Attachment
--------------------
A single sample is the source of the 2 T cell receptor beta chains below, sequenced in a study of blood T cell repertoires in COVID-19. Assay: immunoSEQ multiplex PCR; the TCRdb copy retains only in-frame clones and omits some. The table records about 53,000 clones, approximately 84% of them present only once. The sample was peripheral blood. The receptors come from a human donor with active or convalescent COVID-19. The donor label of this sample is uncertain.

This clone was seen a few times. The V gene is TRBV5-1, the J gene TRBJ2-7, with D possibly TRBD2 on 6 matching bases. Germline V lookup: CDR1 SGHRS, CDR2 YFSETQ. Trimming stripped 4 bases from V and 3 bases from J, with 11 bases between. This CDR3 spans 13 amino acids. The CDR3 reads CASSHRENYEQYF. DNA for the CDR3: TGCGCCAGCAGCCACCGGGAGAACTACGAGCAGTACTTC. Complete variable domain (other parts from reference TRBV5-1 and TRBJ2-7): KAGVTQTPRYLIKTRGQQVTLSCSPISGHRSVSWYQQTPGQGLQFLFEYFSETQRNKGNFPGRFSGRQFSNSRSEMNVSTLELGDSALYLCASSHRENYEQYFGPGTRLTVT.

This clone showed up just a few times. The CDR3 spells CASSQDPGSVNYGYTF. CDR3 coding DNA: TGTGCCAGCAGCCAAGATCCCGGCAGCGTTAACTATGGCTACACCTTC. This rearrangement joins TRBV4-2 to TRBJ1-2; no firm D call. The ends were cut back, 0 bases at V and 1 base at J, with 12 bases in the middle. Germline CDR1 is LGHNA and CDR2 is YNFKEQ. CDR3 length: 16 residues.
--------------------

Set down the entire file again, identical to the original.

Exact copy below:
A single sample is the source of the 2 T cell receptor beta chains below, sequenced in a study of blood T cell repertoires in COVID-19. Assay: immunoSEQ multiplex PCR; the TCRdb copy retains only in-frame clones and omits some. The table records about 53,000 clones, approximately 84% of them present only once. The sample was peripheral blood. The receptors come from a human donor with active or convalescent COVID-19. The donor label of this sample is uncertain.

This clone was seen a few times. The V gene is TRBV5-1, the J gene TRBJ2-7, with D possibly TRBD2 on 6 matching bases. Germline V lookup: CDR1 SGHRS, CDR2 YFSETQ. Trimming stripped 4 bases from V and 3 bases from J, with 11 bases between. This CDR3 spans 13 amino acids. The CDR3 reads CASSHRENYEQYF. DNA for the CDR3: TGCGCCAGCAGCCACCGGGAGAACTACGAGCAGTACTTC. Complete variable domain (other parts from reference TRBV5-1 and TRBJ2-7): KAGVTQTPRYLIKTRGQQVTLSCSPISGHRSVSWYQQTPGQGLQFLFEYFSETQRNKGNFPGRFSGRQFSNSRSEMNVSTLELGDSALYLCASSHRENYEQYFGPGTRLTVT.

This clone showed up just a few times. The CDR3 spells CASSQDPGSVNYGYTF. CDR3 coding DNA: TGTGCCAGCAGCCAAGATCCCGGCAGCGTTAACTATGGCTACACCTTC. This rearrangement joins TRBV4-2 to TRBJ1-2; no firm D call. The ends were cut back, 0 bases at V and 1 base at J, with 12 bases in the middle. Germline CDR1 is LGHNA and CDR2 is YNFKEQ. CDR3 length: 16 residues.